Frequently Asked Questions (FAQs)
The Black Hawk County Solid Waste Management Commission has compiled a list of questions that our educators field on a regular basis. If you have questions about a topic or an item not listed in our FAQs, please contact our Waste Trac Education Team at at 319-266-8722 or via e-mail.
What do I do with….?
Contact the Black Hawk County Sherriff’s Office or your local police department.
Donate them to the Cedar Valley Bicycle Collective.
- Before you donate your books, check out the recipient’s book donation policies.
- Check with your local library or nearby school library about donating to their collection or ask if they collect books for resale during a semi-annual book sale.
- Many local charities and thrift stores accept donated books.
- Add to a local Little Free Library.
- Donate through mail in donation programs such as many different prison book programs or international donation programs.
- Get crafty with a wide variety of projects using old books on Pinterest.
Check with your city about their book recycling policy. Many allow paperback books. Hardback books may not be accepted or they may ask you to remove the covers and stiff bindings. Tear out the pages and recycle them with magazines/newspapers. Thicker paper covers may be recycled with cardboard. Hardback covers and any bindings should be thrown away.
New carpet remnants may be accepted at some local charities, such as Habitat for Humanity Restore, but always call ahead.
Used items: Due to sanitary concerns, many charities may not accept used carpet/rugs. Contact your city about their bulk item policy or take those items directly to the Cedar Falls Transfer Station or the Black Hawk County Sanitary Landfill.
Car seats are tricky because they are a combination of many different types of components (including plastic, metal, fabric, and foam):
Determine if the seat is safe for reuse before giving away. Many donation centers will not accept them due to safety/recall concerns. Always contact the organization regarding their policies before attempting to donate items.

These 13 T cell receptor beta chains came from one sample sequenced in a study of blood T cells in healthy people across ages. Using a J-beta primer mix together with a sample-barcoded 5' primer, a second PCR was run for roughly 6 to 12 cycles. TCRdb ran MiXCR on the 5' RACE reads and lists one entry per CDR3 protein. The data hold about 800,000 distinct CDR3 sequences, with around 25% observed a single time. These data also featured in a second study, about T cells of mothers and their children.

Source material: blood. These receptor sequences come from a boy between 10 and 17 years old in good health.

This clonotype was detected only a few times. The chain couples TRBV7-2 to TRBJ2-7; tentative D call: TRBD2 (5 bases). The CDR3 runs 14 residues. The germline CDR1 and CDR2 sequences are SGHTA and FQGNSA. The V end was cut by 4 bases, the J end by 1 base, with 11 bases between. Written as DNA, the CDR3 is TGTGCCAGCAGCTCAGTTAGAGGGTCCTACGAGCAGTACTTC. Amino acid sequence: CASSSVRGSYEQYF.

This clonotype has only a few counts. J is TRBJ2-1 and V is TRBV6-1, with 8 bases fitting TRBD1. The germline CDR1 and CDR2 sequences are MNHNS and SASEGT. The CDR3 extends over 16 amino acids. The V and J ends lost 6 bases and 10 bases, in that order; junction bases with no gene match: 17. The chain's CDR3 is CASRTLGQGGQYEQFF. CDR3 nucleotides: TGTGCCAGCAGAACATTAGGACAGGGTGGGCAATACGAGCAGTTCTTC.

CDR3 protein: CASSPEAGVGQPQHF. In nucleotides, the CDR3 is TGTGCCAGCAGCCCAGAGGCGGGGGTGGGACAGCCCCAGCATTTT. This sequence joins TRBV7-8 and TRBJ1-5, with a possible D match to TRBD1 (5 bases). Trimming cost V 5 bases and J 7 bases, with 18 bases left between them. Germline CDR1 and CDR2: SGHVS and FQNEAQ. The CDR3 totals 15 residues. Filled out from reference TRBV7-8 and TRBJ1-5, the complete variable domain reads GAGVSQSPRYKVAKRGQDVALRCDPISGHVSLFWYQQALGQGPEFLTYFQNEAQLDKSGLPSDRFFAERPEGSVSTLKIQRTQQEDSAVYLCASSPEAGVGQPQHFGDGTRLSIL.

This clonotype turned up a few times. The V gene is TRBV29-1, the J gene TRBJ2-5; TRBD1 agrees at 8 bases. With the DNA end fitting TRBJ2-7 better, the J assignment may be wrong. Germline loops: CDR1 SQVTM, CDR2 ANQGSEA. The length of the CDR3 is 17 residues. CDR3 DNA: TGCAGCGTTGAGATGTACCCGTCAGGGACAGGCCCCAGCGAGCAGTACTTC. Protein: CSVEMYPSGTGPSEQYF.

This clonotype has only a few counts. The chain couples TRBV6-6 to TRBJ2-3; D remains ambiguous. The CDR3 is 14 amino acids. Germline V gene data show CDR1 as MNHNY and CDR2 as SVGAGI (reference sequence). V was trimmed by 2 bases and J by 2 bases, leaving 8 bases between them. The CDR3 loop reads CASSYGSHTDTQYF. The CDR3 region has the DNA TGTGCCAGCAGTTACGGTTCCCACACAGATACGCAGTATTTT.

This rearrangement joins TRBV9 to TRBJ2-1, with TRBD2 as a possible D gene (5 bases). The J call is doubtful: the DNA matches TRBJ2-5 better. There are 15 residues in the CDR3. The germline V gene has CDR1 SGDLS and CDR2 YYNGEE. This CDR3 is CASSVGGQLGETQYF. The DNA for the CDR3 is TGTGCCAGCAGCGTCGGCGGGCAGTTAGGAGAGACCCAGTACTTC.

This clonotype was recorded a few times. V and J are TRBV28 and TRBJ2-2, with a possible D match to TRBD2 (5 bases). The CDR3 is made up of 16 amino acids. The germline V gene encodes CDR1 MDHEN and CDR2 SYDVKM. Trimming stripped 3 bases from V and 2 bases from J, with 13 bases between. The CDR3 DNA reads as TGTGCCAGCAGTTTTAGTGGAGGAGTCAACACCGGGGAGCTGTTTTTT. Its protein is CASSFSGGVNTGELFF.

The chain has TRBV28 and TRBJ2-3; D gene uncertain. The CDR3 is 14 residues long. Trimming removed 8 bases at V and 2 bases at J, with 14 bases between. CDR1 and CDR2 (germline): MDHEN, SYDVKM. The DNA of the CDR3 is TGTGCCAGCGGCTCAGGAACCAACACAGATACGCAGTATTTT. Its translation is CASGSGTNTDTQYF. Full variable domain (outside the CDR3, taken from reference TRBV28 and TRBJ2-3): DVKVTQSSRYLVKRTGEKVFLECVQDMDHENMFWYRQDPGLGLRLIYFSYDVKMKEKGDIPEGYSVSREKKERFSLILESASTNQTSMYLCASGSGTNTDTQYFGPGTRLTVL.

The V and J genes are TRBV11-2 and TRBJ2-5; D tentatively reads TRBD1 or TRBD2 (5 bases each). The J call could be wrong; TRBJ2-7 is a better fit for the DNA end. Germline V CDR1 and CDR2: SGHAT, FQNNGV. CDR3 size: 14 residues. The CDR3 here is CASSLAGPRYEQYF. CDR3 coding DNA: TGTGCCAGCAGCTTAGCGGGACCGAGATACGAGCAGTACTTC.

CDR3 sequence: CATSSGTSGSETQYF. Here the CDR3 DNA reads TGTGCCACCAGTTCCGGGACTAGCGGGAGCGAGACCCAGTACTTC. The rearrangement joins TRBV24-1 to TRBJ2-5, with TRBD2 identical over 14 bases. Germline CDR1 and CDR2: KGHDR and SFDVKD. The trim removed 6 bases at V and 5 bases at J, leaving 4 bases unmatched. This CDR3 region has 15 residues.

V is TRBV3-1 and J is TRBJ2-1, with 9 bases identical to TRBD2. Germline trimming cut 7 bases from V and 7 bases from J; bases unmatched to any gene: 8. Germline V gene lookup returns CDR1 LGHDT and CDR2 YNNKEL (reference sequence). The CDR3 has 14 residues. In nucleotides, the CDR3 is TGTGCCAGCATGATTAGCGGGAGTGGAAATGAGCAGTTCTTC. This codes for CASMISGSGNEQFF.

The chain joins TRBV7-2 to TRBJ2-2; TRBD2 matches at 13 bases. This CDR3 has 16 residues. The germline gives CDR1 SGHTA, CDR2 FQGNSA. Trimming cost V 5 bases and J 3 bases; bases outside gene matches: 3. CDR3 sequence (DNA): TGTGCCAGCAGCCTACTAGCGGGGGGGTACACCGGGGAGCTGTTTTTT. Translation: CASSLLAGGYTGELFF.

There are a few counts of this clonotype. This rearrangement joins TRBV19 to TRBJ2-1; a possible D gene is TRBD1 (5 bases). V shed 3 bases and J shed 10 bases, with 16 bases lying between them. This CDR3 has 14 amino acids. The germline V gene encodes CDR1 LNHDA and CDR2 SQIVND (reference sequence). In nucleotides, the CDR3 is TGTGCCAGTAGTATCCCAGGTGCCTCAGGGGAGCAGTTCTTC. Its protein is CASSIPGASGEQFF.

Since April 2016, Target Stores have offered special recycling events to collect car seats, bases, and booster seats.
In 2019, Walmart started partnering with TerraCycle to offer a special recycling event to collect car seats.
Baby Earth offers a mail-in recycling program for car seats and other baby gear. All you need to do is pay the shipping costs and send it to them.
Otherwise, dismantle the car seat to make it unusable by someone else before throwing away/recycling the parts:
- Use scissors to cut off the fabric, foam padding, and harness straps from the seat.
- Use a Phillips-head screwdriver to remove as much metal as possible. Some cannot be removed easily.
- Remove the car seat cover and any padding underneath it.
- Discard the fabric, foam padding, straps, and mixed metal/plastic pieces and small plastic pieces.
- Mark the plastic as expired or unsafe.
- Look over the plastic components to see if they are recyclable:
- If so, double check with your city to see if they will accept the bulky plastic body and then recycle those plastic parts and all metal pieces.
- If your city doesn’t accept these items, then they will all need to be thrown away with the fabric, foam, and mixed metal/plastic pieces.
Unwanted strings of holiday lights are accepted during Commission-sponsored drop-off events.
Take them to a local scrap metal recycler.
Some home improvement stores also offer string light recycling during the holiday season.
Artificial trees: They are not recyclable. Throw them in with your regular trash collection or contact your city regarding bulk item pick up.
Earth911.org offers more tips regarding Christmas trees.
Thrift stores and consignment shops can take a large variety of items. Check their policies to find out what they will accept. Many locations are listed in the yellow pages of the phone book under “Thrift Stores” and also under “Consignment Service”.